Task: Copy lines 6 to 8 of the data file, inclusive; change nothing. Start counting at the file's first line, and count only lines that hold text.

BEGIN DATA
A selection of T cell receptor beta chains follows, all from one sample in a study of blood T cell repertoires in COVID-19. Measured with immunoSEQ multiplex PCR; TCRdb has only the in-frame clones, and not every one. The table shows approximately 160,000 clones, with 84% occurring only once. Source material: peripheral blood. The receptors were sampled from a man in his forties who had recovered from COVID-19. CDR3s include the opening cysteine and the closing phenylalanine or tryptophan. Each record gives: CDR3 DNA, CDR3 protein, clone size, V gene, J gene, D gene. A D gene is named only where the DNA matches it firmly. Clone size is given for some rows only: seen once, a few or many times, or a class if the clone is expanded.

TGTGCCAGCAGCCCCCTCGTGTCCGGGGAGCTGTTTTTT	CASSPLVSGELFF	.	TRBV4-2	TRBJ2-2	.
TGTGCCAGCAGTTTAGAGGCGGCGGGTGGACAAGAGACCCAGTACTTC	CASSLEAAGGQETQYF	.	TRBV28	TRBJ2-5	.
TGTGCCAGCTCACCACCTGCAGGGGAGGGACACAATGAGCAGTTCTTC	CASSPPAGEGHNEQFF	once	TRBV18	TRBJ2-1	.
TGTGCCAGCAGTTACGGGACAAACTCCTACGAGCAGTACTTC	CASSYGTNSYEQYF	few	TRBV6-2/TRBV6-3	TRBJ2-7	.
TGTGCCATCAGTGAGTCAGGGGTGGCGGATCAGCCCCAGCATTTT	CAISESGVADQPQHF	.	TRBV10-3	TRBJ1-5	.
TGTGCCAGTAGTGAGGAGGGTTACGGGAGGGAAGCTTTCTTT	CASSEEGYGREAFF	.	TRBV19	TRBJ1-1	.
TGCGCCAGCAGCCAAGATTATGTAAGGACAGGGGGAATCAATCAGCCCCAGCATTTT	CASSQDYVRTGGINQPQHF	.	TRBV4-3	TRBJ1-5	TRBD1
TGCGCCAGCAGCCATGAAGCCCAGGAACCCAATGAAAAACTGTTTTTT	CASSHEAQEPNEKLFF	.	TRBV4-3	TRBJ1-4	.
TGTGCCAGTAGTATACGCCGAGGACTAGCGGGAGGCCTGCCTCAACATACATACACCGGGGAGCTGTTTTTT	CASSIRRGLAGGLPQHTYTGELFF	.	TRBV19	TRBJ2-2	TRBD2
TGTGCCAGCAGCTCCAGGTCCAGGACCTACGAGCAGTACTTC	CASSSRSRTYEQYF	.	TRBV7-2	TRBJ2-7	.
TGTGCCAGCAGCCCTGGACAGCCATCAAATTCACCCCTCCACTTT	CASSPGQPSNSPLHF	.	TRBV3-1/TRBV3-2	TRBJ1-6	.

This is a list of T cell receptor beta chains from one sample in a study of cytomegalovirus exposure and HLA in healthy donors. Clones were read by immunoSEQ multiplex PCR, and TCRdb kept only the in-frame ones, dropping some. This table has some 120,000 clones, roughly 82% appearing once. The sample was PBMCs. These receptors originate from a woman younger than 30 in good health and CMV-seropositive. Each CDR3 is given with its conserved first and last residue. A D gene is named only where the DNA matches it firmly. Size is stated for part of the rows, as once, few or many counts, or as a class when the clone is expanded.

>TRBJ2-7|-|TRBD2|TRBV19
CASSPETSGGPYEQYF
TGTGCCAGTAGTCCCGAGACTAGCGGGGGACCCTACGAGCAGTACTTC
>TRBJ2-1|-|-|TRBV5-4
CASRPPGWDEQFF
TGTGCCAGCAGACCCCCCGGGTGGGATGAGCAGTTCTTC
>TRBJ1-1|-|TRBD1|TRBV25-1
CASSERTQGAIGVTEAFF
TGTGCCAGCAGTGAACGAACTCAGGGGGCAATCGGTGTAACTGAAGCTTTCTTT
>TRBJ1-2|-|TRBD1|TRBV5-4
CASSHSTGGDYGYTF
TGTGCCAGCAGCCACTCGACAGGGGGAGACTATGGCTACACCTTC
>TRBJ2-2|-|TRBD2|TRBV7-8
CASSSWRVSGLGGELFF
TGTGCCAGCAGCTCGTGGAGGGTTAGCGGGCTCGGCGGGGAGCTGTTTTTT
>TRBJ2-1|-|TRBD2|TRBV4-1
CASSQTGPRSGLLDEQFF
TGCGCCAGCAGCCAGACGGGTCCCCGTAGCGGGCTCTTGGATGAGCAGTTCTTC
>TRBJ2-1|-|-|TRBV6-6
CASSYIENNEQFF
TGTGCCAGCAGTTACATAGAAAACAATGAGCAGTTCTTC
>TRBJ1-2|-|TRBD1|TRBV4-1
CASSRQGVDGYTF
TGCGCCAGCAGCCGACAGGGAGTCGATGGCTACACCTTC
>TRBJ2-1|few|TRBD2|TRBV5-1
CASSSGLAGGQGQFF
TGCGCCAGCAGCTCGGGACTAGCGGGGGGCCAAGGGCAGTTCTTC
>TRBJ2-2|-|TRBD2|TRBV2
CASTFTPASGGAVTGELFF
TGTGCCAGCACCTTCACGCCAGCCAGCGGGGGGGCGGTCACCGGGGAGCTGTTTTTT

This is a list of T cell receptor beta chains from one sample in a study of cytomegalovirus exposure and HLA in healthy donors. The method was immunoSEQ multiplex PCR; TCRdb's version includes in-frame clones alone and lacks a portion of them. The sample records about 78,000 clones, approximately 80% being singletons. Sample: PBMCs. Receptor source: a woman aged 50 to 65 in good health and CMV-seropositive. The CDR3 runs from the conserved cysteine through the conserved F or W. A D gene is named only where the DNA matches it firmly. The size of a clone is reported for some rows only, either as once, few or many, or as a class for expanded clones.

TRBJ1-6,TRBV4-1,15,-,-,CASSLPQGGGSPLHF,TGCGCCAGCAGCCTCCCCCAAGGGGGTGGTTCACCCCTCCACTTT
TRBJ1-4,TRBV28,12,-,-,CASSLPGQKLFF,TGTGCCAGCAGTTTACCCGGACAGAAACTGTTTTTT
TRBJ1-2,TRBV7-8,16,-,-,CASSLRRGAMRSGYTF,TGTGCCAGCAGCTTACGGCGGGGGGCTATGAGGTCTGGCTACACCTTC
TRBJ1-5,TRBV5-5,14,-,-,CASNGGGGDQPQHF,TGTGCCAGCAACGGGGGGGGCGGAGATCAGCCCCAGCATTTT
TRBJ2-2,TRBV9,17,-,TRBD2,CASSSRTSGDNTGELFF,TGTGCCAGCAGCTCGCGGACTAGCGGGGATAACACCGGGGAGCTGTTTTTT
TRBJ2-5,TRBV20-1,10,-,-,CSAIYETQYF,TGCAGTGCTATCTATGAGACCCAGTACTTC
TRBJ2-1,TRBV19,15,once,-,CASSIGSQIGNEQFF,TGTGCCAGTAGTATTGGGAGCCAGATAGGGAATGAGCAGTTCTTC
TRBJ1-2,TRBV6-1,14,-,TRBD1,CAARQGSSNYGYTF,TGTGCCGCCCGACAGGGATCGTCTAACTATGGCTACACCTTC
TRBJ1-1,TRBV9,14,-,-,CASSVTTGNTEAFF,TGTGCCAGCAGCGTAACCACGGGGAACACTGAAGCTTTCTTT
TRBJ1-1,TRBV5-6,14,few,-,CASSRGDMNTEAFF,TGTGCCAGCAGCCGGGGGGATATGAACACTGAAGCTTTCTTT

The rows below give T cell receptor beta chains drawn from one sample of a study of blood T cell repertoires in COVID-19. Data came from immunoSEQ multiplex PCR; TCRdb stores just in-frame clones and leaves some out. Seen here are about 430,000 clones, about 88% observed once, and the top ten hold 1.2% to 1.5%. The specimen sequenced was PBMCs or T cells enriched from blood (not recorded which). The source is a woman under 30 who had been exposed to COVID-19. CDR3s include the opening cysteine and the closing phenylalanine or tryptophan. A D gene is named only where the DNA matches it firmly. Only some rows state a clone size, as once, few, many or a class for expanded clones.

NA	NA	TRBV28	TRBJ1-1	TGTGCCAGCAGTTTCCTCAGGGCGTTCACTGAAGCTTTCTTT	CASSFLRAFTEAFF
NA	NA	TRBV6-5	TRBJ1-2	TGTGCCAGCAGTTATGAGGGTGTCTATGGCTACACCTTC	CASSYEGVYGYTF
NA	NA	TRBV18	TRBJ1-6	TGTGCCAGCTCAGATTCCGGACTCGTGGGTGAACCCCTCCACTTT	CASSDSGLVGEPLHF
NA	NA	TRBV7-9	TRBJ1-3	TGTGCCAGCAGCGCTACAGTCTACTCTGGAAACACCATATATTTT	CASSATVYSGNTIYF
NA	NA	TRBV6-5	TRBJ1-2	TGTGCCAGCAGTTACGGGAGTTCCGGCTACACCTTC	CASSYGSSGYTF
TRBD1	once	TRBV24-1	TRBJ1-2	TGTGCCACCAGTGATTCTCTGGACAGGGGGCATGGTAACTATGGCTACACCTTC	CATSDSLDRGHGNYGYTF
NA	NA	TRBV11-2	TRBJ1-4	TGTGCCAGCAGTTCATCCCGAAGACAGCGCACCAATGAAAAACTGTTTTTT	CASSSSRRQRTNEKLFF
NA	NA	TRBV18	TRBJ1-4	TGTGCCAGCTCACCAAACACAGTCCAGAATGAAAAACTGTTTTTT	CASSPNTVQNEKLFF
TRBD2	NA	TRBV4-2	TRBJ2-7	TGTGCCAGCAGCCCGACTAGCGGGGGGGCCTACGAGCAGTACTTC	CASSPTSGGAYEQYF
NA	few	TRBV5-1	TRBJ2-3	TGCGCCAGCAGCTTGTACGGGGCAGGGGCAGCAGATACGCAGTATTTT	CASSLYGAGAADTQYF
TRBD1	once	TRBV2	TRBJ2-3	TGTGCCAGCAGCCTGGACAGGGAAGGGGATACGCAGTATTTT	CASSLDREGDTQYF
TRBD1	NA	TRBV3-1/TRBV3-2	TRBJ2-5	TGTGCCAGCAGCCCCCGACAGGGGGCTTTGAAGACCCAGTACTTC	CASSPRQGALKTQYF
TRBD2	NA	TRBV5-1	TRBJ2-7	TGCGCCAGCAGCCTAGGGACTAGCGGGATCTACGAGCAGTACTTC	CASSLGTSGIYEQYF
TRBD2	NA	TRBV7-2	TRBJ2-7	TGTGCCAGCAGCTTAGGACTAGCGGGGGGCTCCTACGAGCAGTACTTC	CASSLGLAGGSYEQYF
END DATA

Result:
TGTGCCATCAGTGAGTCAGGGGTGGCGGATCAGCCCCAGCATTTT	CAISESGVADQPQHF	.	TRBV10-3	TRBJ1-5	.
TGTGCCAGTAGTGAGGAGGGTTACGGGAGGGAAGCTTTCTTT	CASSEEGYGREAFF	.	TRBV19	TRBJ1-1	.
TGCGCCAGCAGCCAAGATTATGTAAGGACAGGGGGAATCAATCAGCCCCAGCATTTT	CASSQDYVRTGGINQPQHF	.	TRBV4-3	TRBJ1-5	TRBD1